This time next century, there’ll be documentaries and discussions commemorating the centenary of COVID-19.
Our great-great grandchildren will look back on the archives of 2020. That is, of course, if the world hasn’t burned up by then.
2020: the year from hell. But it’s nearly over, and with the vaccine, we can hopefully look forward to getting our lives slowly back on track. For others who have lost loved ones or their jobs, that will be understandably difficult. So it feels a little gauche to be looking forward to enjoying life’s little pleasures once more.
Having ditched my car back in May, I won’t feel so guilty jumping on a plane since I drive so little
However, I’ve missed travel. I’m looking forward to the earliest and safest opportunity to fly to Europe and maybe travel by train to catch up with friends living on the continent. I do get a little lonesome when I see the Brussels backdrop behind Tony Connelly. I love Brussels and have a lot of good friends there. Having ditched my car back in May, I won’t feel so guilty jumping on a plane since I drive so little.
Getting back to watching live sport will be another milestone to look forward to in 2021. It’s had its critics, but the GAA Championship has been a real tonic for so many people over the past few weeks. It gave us something to take our minds off the doom and gloom. The same goes for the Premier League, from when it resumed earlier in the summer.
Going to the pub over the past few months has been a bit like Lannigan’s Ball; stepping in and stepping out of various lockdowns. It hasn’t been the same and any time I’ve been out with friends for a pint and a bite to eat, there has been a nervous edginess. COVID-19 restrictions and hospitality simply do not complement each other, and as such, pub and restaurant visits have been rather uncomfortable.
I know of many people who have not been able to see or visit close relations since St Patrick’s Day
But getting back to the pub is, understandably, the least of many people’s worries when being able to visit family has been restricted and made impossible for so many since March.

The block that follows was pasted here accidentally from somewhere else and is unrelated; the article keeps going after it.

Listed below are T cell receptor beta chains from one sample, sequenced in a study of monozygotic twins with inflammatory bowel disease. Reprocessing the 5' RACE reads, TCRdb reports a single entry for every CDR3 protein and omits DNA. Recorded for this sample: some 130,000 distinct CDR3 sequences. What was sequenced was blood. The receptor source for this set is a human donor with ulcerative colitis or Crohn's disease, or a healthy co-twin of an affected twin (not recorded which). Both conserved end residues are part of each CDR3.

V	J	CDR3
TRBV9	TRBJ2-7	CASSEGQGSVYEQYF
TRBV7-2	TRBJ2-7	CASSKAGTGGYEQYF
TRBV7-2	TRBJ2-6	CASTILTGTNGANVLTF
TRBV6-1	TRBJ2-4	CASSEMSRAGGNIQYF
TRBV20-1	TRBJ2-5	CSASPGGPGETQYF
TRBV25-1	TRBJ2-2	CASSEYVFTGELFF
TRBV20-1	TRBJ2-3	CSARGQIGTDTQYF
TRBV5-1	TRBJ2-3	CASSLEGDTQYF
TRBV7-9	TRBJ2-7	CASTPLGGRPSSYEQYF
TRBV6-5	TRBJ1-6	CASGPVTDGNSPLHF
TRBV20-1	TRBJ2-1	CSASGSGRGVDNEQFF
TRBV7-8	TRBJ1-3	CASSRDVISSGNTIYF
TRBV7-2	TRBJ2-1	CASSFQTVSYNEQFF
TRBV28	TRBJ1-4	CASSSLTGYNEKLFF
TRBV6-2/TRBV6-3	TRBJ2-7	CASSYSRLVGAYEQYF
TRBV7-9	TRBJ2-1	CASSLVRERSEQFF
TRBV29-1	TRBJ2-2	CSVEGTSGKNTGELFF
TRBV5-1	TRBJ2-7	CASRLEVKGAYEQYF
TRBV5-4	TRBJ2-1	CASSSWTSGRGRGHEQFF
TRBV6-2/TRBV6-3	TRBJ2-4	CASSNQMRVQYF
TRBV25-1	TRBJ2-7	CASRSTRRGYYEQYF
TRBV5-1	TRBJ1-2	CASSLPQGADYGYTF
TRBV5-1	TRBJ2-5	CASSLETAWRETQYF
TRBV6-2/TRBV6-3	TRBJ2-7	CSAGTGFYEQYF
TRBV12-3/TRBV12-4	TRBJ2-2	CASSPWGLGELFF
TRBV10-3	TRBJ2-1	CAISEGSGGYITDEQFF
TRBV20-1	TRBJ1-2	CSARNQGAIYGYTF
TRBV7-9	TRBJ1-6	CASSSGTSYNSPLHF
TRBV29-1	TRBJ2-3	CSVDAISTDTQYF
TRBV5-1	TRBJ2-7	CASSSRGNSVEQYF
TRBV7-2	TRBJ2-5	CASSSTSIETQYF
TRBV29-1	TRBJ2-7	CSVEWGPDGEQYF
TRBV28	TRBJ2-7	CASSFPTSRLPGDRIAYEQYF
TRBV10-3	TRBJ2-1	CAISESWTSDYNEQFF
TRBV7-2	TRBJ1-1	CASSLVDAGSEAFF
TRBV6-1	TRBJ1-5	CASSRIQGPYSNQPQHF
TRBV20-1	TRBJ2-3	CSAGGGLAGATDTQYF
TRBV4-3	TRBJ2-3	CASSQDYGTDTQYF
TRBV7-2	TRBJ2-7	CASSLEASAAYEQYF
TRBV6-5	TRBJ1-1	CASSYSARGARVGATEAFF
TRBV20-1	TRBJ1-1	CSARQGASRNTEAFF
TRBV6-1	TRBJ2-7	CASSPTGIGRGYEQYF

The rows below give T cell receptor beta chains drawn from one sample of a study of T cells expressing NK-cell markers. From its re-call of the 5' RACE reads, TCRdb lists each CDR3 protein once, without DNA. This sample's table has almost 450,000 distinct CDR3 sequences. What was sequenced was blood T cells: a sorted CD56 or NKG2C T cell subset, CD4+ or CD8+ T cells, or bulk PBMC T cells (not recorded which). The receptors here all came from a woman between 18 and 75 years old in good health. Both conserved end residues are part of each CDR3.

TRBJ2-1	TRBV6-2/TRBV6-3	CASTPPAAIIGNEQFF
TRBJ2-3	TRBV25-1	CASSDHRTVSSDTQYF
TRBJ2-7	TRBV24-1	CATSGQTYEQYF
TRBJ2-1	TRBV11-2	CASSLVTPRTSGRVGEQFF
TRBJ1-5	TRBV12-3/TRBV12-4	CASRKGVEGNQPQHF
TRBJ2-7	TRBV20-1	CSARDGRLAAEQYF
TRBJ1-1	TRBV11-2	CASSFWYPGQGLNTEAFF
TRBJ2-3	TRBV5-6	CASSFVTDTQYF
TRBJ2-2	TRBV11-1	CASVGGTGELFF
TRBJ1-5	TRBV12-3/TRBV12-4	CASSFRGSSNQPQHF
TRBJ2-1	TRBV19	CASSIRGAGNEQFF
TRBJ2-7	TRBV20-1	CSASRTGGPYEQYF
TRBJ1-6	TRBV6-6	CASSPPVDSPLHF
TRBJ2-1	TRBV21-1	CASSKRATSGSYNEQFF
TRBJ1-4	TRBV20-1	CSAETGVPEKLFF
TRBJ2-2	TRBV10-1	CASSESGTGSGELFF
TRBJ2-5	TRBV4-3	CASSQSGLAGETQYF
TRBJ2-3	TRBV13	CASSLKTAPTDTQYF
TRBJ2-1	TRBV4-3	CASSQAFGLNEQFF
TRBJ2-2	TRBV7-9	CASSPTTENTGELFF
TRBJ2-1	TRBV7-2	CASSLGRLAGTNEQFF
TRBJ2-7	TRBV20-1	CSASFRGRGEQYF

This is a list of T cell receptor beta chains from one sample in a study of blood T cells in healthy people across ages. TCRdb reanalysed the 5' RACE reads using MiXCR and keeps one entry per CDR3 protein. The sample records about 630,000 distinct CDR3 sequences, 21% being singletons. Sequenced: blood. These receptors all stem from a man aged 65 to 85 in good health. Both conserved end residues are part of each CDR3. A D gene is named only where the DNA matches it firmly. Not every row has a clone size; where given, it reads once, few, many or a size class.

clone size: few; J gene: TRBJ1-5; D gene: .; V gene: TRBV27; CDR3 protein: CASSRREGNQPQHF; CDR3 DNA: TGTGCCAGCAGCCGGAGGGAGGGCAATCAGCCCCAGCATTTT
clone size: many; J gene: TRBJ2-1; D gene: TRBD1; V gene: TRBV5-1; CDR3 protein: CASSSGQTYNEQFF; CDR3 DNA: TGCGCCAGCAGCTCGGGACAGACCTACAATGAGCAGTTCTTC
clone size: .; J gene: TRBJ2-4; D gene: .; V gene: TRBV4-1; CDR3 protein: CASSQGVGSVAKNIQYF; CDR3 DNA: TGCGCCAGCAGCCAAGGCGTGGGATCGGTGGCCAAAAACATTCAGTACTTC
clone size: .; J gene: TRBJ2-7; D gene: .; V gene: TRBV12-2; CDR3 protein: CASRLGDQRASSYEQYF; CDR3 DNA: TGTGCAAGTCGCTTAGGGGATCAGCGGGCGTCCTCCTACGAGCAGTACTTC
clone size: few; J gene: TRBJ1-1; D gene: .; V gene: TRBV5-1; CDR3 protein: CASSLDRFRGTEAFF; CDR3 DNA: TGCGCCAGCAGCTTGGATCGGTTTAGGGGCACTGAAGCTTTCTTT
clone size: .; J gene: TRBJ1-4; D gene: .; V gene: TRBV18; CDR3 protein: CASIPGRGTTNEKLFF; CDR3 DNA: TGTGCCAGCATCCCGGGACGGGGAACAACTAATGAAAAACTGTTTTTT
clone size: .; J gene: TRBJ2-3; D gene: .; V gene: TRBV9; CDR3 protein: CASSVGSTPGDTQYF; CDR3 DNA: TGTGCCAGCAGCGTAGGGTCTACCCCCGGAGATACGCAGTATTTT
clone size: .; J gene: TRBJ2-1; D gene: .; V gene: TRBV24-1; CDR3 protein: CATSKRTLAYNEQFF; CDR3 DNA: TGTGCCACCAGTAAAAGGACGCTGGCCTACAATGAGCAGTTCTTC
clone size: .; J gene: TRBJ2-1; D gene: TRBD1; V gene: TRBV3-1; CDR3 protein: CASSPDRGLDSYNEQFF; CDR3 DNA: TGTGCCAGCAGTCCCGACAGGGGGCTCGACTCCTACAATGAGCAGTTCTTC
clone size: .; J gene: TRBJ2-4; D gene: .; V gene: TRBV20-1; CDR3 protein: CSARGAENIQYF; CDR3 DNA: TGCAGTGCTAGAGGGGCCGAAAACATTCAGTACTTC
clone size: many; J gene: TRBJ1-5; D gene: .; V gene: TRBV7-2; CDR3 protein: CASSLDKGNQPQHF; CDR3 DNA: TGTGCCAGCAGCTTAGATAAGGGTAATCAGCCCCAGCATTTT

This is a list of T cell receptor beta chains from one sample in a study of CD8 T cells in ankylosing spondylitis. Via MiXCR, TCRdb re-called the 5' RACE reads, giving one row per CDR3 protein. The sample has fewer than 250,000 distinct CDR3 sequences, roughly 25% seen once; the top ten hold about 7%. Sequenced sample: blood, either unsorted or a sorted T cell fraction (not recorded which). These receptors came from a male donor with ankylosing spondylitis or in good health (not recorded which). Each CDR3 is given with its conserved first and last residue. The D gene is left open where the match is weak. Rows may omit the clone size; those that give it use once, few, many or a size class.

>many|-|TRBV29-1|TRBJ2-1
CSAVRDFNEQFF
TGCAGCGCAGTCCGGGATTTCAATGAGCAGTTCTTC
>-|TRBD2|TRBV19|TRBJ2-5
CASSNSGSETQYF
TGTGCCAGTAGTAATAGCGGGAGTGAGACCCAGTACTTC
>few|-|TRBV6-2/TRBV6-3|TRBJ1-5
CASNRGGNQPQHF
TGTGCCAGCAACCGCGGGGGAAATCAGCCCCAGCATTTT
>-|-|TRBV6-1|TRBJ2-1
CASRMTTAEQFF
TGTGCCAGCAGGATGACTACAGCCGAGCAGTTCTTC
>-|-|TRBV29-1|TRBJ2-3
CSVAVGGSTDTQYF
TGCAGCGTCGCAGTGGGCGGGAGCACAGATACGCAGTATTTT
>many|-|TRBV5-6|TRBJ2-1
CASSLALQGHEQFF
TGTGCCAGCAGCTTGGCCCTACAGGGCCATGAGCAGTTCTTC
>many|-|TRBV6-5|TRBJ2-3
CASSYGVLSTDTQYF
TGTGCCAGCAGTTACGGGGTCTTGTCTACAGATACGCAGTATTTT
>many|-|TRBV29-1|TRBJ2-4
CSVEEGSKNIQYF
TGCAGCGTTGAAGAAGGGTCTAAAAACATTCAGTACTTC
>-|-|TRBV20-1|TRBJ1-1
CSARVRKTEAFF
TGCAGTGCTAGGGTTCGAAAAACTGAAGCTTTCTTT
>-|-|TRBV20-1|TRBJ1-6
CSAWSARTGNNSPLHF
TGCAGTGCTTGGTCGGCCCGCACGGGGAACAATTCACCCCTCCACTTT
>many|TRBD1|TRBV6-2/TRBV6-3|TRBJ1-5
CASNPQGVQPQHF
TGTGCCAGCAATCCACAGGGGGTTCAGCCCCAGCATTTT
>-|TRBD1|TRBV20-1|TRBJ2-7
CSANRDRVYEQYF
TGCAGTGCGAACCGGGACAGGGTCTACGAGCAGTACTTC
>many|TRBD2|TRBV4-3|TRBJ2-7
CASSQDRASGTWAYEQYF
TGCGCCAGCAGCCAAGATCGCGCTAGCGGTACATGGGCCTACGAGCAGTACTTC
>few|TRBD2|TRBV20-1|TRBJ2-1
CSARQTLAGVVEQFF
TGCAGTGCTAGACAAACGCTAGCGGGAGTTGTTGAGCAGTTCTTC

Being able to visit a loved one in nursing home care or an elderly relation living in another part of the country has been disrupted and I know of many people who have not been able to see or visit close relations since St Patrick’s Day. That has been the biggest drawback of COVID-19.
The other less-publicised effects of it all include the impact on young people. With two teenagers, including one who was due to sit the Leaving Cert, my heart goes out to them for how their lives have been turned upside-down. Of course, there are people worse off, but it doesn’t mean we cannot also share our sympathy with younger people who have been denied so much freedom, education and social interaction.
Yes, things will get back to normal, but they’ll never be able to repeat events such as graduations or debs balls when we do get back to normal. Maybe it’s a first-world problem, but with pubs and restaurants closed, they also lost out financially; working as part time staff earning a few bob.
They are human and the responsibility which they have had to shoulder as legislators should be recognised
Finally, it may not be a popular opinion, but when you think about it, politicians have had a very stressful year; making big decisions on the hoof which affected all our lives. They are human and the responsibility which they have had to shoulder as legislators should be recognised, too, besides the criticism we hurl at them. Anyway, goodbye 2020 and good riddance.
So what is your new-year resolution? Guaranteed that it is the complete opposite to the pious one you had last year, and the year before! Am I right?